Dead Dolphins Wash Up in Disturbingly High Numbers at Risk to Humans

VIDEO: Cause of deaths unclear as researchers wait for lab results to come in.

A disturbingly high number of dead dolphins have been washing up on East Coast shores, bringing hidden risks to humans.

"We've been seeing an increase in dolphin deaths along the Jersey coast since the Ninth of July. From that date to present, we're up to 28 dead animals," New Jersey's Marine Mammal Stranding Center founding-director Bob Schoelkopf told today.

In just the month of July, 91 dead dolphins have washed up in New York, New Jersey, Maryland, Delaware and Virginia, according to the National Oceanic and Atmospheric Administration (NOAA). In 2012, those same states had a combined death toll of nine. There were 16 in 2011.

"When you're seeing a large number of animals stranding for an unknown reason, it's telling us there's something funky going on in the environment and in the water," NOAA Fisheries public affairs officer Maggie Mooney-Seus told "Something's not right."

(Image Credit: Dorothy Edwards/The Virginian-Pilot/AP Photo)

As for the cause of the spike, Schoelkopf said, "That's still being studied."

"We are still waiting for lab results to come back," he said. "It takes a while to do all the tests, collection of tissue and analyzing the tissue, so we have no conclusion at this time."

Possible contributing factors could include environmental issues, pollution, interaction with fishing gear and diseases, Mooney-Seus said.

"When it comes to these events, there can be a combination of factors at play," she said. "Right now we're not ruling anything out."

Schoelkopf said his primary concern is the health hazard that comes with humans spotting the stranded dolphins and trying to save them.

He said that in one instance last week, a dolphin washed up in knee-high water during a lightning storm, as well as a shark who started chewing on it. Luckily, Schoelkopf said, the lifeguard had taken the people off of the beach because of the storm.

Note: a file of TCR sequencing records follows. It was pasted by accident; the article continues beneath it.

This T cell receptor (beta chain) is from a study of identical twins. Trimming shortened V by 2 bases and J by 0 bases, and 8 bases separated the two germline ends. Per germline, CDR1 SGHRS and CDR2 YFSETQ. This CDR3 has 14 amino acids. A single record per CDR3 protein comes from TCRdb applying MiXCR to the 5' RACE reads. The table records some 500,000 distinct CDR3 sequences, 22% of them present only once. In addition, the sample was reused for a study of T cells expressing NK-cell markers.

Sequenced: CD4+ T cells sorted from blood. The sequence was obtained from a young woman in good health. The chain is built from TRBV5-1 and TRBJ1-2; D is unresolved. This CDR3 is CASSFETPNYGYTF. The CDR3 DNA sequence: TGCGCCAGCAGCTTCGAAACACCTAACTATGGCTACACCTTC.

"If someone is in the water trying to save the animals, they could be bitten as well," he said."That's what we're mainly concerned with, people not trying to get in there and help these animals out. We know that they mean well, but it could jeopardize their health."

Bacteria that can be deadly to humans is also a concern.

"Regardless of whether it's healthy, dead or sick, people need to stay away from them. These are wild animals," Mooney-Seus said. "They can bite and they can transmit diseases to human. It's always wise for people to keep a safe distance."

She added that it's against the law to approach marine animals.

Schoelkopf said that if people spot a dead or ailing dolphin, they should alert a lifeguard or a police department who will send help.

A handful of the dolphins have bronchial pneumonia and at least one was carrying morbillivirus, which Schoelkopf compared to chicken pox in humans. But he emphasized that about two-thirds of the dolphins have still not been tested so, "We don't want to jump the gun on this and blame one particular agent."

A similar spike occurred in 1987 when more than 700 dolphins died and a bacterial infection was identified as the main culprit.

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